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Our History
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Syracuse has a very unique bowling history. So being one of the oldest bowling communities in the U.S., we have taken the opportunity of collecting information from bowlers scrapbooks, the Onondaga Historical Association, the Syracuse Public Library, the Post-Standard, the Herald Journal and the Herald American. We are going to document some of the highlights of bowling in Syracuse dating back to the 1870's and we will be updating some of this information periodically as it becomes available.

THE FIRST FIFTY YEARS

1870-1920

Bowling got started in Syracuse in 1870. The first two bowling alleys were constructed in the basement of the Wieting Opera House on South Salina Street. One Lincoln Center presently occupies this site.
 

The first bowling match in Syracuse history was held in 1879 at Lenehans Bowling Alley, which was located in the basement of the Wieting Opera House. It consisted of a one game match between a team from Syracuse against a team from Utica. Each team was comprised of ten bowlers and it took two hours to complete the match. These two teams bowled a home and home match with the first match taking place in Utica on February 13, 1879 and the second match in Syracuse on February 27, 1879. The Team from Syracuse won both matches. The score of the match in Utica was 1,605 to 1,518 in favor of Syracuse and the score of the match in Syracuse was 1,894 to 1,834 also in favor of Syracuse. The individual scores of the match in Syracuse were as follows.

 

 

 

 

SYRACUSE
UTICA
Chas. Vanderbilt
194
J. Vivian
197
M. Daly
226
P. Faas
128
R. Whittle
187
L. Davis
177
F. Becker
179
J. McNierny
156
M. Welch
183
W. Williams
151
J. Murphy
156
J. Schremp
195
W. Heffron
169
C. Herbert
215
J. Dwyre
210
J. Osterman
209
T. Galvin
183
C. Knapp
187
D. Hennessey
207
J. Donohue
219
1,894
1,834

 

In 1905, the "New York State" bowling league was formed. John G. Foss of Buffalo, Mayor M.W. Gage of Rochester and Manny Goldstein of Syracuse founded it. The first cities included Buffalo, Rochester, Syracuse, Schenectady, Utica, Albany and Binghamton.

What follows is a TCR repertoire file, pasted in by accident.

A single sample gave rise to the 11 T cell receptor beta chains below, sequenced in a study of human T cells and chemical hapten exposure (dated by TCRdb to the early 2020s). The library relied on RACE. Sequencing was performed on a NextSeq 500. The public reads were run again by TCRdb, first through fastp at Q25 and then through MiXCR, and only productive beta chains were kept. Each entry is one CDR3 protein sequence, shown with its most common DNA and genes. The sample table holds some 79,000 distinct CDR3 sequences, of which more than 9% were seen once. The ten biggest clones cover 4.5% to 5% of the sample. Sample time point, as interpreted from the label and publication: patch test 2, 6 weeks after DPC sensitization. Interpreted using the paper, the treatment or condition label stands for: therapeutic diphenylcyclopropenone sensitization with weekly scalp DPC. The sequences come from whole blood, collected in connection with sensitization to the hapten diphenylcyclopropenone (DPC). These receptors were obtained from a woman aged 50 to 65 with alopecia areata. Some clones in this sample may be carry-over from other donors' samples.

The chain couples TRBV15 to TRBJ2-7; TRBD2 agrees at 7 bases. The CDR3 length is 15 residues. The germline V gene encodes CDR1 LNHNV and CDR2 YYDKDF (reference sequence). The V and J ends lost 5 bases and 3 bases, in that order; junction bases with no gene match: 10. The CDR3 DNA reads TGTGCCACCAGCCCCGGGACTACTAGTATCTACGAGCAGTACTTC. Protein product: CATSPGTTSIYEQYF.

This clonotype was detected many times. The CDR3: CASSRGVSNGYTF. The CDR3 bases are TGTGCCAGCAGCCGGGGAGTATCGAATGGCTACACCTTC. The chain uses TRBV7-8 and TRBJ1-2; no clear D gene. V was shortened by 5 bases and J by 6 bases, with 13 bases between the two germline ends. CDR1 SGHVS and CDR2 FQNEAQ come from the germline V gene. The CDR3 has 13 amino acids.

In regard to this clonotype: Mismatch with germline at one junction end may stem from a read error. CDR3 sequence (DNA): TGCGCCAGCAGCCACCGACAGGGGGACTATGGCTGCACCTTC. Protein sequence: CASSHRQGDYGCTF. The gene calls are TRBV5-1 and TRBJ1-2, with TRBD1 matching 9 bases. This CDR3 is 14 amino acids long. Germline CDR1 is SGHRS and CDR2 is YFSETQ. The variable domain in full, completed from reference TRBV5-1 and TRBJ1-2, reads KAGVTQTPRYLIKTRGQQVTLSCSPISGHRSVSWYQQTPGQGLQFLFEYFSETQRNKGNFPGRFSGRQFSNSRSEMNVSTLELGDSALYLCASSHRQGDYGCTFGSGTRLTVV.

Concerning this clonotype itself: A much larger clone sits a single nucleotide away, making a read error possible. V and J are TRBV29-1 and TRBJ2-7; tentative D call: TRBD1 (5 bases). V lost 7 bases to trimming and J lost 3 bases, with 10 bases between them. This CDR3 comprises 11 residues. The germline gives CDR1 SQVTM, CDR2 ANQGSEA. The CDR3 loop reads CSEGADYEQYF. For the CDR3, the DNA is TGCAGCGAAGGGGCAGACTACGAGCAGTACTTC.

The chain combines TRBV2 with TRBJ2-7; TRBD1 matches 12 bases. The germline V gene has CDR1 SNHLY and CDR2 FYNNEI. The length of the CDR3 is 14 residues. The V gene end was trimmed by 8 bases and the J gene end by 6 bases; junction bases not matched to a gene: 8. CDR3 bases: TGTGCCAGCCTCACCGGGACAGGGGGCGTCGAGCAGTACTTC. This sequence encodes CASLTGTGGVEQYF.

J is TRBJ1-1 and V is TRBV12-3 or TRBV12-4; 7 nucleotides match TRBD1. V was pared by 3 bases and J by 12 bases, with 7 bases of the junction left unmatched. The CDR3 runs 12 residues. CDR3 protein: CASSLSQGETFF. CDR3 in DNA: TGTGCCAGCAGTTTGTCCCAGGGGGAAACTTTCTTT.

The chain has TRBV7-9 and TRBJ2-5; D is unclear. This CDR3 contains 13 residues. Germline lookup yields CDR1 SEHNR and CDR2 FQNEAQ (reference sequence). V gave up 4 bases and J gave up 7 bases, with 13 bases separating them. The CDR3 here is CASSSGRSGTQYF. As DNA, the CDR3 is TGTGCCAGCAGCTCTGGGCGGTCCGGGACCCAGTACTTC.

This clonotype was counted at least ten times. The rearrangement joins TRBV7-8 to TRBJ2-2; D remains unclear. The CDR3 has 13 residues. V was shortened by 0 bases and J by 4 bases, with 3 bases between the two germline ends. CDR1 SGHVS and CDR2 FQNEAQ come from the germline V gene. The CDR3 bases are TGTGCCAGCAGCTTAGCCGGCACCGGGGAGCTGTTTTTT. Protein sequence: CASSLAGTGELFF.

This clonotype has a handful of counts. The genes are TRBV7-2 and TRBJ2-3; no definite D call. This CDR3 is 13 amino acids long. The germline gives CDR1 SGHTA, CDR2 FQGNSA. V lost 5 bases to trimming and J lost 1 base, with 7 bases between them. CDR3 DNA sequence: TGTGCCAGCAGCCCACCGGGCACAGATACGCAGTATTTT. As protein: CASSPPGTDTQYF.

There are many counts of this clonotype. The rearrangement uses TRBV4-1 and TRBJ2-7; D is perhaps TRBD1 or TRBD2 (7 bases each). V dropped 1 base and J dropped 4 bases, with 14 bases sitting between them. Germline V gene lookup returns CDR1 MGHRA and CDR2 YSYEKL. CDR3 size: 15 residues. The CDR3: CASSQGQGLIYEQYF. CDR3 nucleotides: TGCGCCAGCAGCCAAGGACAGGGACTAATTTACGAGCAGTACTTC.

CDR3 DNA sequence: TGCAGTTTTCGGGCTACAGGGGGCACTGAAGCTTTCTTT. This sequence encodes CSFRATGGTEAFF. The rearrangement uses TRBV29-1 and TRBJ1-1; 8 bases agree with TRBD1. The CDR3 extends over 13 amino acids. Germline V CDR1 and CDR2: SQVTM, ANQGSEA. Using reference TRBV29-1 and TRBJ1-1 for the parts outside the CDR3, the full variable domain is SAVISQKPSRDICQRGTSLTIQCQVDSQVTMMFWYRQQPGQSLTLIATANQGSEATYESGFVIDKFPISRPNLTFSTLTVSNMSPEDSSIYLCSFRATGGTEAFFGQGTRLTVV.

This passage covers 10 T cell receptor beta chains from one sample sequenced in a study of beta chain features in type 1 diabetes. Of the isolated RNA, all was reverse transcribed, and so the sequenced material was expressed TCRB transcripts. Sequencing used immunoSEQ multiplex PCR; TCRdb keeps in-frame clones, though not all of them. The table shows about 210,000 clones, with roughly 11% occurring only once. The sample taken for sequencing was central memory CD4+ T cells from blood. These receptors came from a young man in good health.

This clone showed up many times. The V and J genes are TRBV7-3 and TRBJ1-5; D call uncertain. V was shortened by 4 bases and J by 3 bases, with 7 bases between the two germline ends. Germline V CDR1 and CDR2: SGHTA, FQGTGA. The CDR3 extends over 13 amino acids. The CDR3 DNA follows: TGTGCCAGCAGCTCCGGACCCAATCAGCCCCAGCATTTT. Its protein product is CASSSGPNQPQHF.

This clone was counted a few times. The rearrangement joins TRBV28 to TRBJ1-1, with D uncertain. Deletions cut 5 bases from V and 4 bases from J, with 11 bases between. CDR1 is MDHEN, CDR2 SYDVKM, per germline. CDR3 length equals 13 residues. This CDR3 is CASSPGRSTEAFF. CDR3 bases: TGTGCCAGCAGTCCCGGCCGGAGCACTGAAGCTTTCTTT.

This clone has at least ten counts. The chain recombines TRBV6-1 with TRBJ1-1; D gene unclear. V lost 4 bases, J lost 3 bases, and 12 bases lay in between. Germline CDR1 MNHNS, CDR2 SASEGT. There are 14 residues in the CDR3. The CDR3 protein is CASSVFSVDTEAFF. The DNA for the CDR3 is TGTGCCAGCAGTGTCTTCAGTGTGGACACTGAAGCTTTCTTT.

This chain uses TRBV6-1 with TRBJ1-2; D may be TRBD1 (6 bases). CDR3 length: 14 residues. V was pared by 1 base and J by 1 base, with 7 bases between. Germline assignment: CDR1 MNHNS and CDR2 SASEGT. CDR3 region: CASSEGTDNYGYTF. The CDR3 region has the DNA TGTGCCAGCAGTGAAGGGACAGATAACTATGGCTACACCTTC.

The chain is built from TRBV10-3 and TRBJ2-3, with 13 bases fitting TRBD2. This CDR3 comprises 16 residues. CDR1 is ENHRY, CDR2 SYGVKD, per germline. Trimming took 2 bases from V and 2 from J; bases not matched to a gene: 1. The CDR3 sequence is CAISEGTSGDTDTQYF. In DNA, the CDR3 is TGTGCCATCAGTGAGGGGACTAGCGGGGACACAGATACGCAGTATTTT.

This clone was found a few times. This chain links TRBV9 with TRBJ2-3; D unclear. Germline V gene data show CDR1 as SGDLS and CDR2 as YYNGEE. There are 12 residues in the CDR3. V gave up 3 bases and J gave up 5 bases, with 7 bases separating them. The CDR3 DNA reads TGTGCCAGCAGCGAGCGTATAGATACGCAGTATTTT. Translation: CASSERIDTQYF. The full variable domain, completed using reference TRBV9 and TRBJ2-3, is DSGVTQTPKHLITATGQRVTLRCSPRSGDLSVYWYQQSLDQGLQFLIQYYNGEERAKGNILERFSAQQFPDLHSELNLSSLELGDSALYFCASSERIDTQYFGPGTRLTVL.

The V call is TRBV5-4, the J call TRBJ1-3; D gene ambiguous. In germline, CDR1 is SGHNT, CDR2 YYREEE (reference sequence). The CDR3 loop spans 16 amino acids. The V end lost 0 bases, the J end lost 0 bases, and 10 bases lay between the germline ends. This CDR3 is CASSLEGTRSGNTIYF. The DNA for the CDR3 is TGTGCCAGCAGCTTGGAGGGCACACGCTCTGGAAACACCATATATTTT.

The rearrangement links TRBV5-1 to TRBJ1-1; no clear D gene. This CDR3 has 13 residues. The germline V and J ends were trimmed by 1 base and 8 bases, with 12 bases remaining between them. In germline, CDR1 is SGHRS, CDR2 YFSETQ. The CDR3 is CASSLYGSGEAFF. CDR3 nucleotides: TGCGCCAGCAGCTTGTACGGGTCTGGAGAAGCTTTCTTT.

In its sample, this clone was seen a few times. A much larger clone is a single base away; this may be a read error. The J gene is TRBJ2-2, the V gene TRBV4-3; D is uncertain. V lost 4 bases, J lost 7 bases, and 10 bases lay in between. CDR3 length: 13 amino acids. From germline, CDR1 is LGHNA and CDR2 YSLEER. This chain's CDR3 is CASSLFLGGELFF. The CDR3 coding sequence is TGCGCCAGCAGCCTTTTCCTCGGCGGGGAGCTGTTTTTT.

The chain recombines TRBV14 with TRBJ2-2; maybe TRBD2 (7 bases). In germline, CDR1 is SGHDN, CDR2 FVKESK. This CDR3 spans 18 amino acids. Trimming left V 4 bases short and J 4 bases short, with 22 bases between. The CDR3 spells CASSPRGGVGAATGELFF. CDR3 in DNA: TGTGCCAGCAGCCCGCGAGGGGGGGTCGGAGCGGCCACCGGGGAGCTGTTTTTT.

On February 4th, 1907, there was a meeting held at the Gordon Alleys to form the City League. There were six teams with six bowlers each and five of the six bowlers would bowl in the team event each week. The six best bowlers as determined by their fellow bowlers would be made the captains of the six teams. They in turn would pick the other members of their respective teams. The first year, the league started on February 8, 1907 bowling on Friday evenings at Gordon's alleys and also at Potters Club.

Bernie Maurer was considered to be the best bowler in Syracuse and also was considered to be one of the best bowlers in the United States. In 1912, Bernie was rated as the number two bowler in the U.S. while Jimmy Smith of New York City was rated as the number one bowler. For two years, they traveled around the country together putting on exhibition matches.
A chapter of the Atlantic Coast Bowling Association was formed in Syracuse in 1915 and the officers were; James Mulheran (President), Charles Pross (Vice-President), Michael Sargis (Treasurer) and M.H. Paddock (Secretary).
In 1917 the Palace team finished in second place in the A.B.C. Tournament in Grand Rapids Michigan with a score of 3047. They were the very first team to bowl over a 3000 score in the tournament. Members of the team were; Walter Woodin, Frank Scoville, Dave Stockham, Eugene Ryan and Albert Zwilling.

Pictured above is a photo from 1918 which showed fourteen of the areas top bowlers. They were participating in an elimination tournament for Syracuse to see who would represent Syracuse in a Central New York tournament. They were from left to right, Bob Steinmiller, Bernie Maurer, Leon Beckwith, Charles Partridge, Floyd Bentley, (inserts James Mulheran, Jack Ryan, Joe Kilman), Lewis Collins, Mike Carns, Frank Scoville, Harold Williams, on the bottom is H.C. Yakey and "Duke" Ivers.
The first formidable bowling team in Syracuse History came along in 1919. They went by the name 'Romans' and dominated the bowling scene in Syracuse for the next twelve years. They were so popular that they attracted many young bowlers of Italian heritage to the game of ten pins. During the 1920's, all five of these bowlers were picked up on either the first or second All-Star teams no less than five times each. The team members were; James LaTessa, John O. Martino, Frank Cattalane, Harold Williams and Jack Schlie.